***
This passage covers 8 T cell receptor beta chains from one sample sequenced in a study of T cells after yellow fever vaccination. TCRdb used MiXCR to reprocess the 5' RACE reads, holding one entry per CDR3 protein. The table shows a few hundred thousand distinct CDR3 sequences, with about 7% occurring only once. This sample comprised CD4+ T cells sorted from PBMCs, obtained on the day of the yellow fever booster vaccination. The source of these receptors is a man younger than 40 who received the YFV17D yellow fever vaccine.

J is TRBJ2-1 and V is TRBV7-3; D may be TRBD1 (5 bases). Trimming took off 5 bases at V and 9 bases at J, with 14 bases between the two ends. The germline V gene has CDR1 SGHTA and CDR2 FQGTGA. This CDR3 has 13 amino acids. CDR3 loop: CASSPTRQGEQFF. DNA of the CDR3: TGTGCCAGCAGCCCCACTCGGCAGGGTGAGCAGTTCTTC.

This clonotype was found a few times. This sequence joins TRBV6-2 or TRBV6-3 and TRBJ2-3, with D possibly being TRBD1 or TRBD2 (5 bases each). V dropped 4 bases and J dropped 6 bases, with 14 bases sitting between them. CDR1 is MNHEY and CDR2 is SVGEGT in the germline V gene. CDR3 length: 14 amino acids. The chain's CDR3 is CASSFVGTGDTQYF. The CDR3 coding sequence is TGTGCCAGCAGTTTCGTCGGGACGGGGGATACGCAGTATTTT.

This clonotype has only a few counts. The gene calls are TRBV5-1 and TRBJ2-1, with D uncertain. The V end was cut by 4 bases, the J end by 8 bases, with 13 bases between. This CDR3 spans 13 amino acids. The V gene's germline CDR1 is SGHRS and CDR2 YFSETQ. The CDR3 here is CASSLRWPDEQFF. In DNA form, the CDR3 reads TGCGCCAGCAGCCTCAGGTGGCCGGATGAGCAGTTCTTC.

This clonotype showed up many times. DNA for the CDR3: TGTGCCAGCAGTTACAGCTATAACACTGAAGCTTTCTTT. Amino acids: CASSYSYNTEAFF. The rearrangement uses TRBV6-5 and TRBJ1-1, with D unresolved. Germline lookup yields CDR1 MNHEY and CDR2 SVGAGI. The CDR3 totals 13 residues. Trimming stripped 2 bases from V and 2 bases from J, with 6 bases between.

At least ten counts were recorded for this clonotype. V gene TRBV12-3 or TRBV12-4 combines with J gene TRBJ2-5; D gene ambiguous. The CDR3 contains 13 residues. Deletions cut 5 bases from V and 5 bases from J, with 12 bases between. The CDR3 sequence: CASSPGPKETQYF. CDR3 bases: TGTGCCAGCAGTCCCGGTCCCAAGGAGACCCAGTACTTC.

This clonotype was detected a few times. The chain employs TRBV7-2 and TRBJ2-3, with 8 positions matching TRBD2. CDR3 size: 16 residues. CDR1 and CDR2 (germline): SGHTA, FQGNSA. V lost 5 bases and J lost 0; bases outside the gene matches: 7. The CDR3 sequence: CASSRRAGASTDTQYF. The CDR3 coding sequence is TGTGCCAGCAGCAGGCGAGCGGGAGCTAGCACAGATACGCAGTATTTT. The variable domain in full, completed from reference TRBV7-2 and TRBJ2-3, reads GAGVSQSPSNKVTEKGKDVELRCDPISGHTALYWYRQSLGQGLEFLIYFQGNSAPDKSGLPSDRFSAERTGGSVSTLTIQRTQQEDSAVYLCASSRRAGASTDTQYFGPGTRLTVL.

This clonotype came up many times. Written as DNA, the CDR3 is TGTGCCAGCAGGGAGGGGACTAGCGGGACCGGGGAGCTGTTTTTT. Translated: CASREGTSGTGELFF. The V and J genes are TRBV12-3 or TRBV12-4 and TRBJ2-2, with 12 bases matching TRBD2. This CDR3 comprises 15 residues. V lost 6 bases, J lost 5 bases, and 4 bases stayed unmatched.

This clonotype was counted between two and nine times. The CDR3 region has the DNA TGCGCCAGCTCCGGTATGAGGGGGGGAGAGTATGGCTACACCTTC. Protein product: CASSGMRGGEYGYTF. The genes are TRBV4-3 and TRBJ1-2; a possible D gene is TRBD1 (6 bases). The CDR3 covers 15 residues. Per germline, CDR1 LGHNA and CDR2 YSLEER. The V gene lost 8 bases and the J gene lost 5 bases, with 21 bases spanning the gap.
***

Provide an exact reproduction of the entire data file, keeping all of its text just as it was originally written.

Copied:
This passage covers 8 T cell receptor beta chains from one sample sequenced in a study of T cells after yellow fever vaccination. TCRdb used MiXCR to reprocess the 5' RACE reads, holding one entry per CDR3 protein. The table shows a few hundred thousand distinct CDR3 sequences, with about 7% occurring only once. This sample comprised CD4+ T cells sorted from PBMCs, obtained on the day of the yellow fever booster vaccination. The source of these receptors is a man younger than 40 who received the YFV17D yellow fever vaccine.

J is TRBJ2-1 and V is TRBV7-3; D may be TRBD1 (5 bases). Trimming took off 5 bases at V and 9 bases at J, with 14 bases between the two ends. The germline V gene has CDR1 SGHTA and CDR2 FQGTGA. This CDR3 has 13 amino acids. CDR3 loop: CASSPTRQGEQFF. DNA of the CDR3: TGTGCCAGCAGCCCCACTCGGCAGGGTGAGCAGTTCTTC.

This clonotype was found a few times. This sequence joins TRBV6-2 or TRBV6-3 and TRBJ2-3, with D possibly being TRBD1 or TRBD2 (5 bases each). V dropped 4 bases and J dropped 6 bases, with 14 bases sitting between them. CDR1 is MNHEY and CDR2 is SVGEGT in the germline V gene. CDR3 length: 14 amino acids. The chain's CDR3 is CASSFVGTGDTQYF. The CDR3 coding sequence is TGTGCCAGCAGTTTCGTCGGGACGGGGGATACGCAGTATTTT.

This clonotype has only a few counts. The gene calls are TRBV5-1 and TRBJ2-1, with D uncertain. The V end was cut by 4 bases, the J end by 8 bases, with 13 bases between. This CDR3 spans 13 amino acids. The V gene's germline CDR1 is SGHRS and CDR2 YFSETQ. The CDR3 here is CASSLRWPDEQFF. In DNA form, the CDR3 reads TGCGCCAGCAGCCTCAGGTGGCCGGATGAGCAGTTCTTC.

This clonotype showed up many times. DNA for the CDR3: TGTGCCAGCAGTTACAGCTATAACACTGAAGCTTTCTTT. Amino acids: CASSYSYNTEAFF. The rearrangement uses TRBV6-5 and TRBJ1-1, with D unresolved. Germline lookup yields CDR1 MNHEY and CDR2 SVGAGI. The CDR3 totals 13 residues. Trimming stripped 2 bases from V and 2 bases from J, with 6 bases between.

At least ten counts were recorded for this clonotype. V gene TRBV12-3 or TRBV12-4 combines with J gene TRBJ2-5; D gene ambiguous. The CDR3 contains 13 residues. Deletions cut 5 bases from V and 5 bases from J, with 12 bases between. The CDR3 sequence: CASSPGPKETQYF. CDR3 bases: TGTGCCAGCAGTCCCGGTCCCAAGGAGACCCAGTACTTC.

This clonotype was detected a few times. The chain employs TRBV7-2 and TRBJ2-3, with 8 positions matching TRBD2. CDR3 size: 16 residues. CDR1 and CDR2 (germline): SGHTA, FQGNSA. V lost 5 bases and J lost 0; bases outside the gene matches: 7. The CDR3 sequence: CASSRRAGASTDTQYF. The CDR3 coding sequence is TGTGCCAGCAGCAGGCGAGCGGGAGCTAGCACAGATACGCAGTATTTT. The variable domain in full, completed from reference TRBV7-2 and TRBJ2-3, reads GAGVSQSPSNKVTEKGKDVELRCDPISGHTALYWYRQSLGQGLEFLIYFQGNSAPDKSGLPSDRFSAERTGGSVSTLTIQRTQQEDSAVYLCASSRRAGASTDTQYFGPGTRLTVL.

This clonotype came up many times. Written as DNA, the CDR3 is TGTGCCAGCAGGGAGGGGACTAGCGGGACCGGGGAGCTGTTTTTT. Translated: CASREGTSGTGELFF. The V and J genes are TRBV12-3 or TRBV12-4 and TRBJ2-2, with 12 bases matching TRBD2. This CDR3 comprises 15 residues. V lost 6 bases, J lost 5 bases, and 4 bases stayed unmatched.

This clonotype was counted between two and nine times. The CDR3 region has the DNA TGCGCCAGCTCCGGTATGAGGGGGGGAGAGTATGGCTACACCTTC. Protein product: CASSGMRGGEYGYTF. The genes are TRBV4-3 and TRBJ1-2; a possible D gene is TRBD1 (6 bases). The CDR3 covers 15 residues. Per germline, CDR1 LGHNA and CDR2 YSLEER. The V gene lost 8 bases and the J gene lost 5 bases, with 21 bases spanning the gap.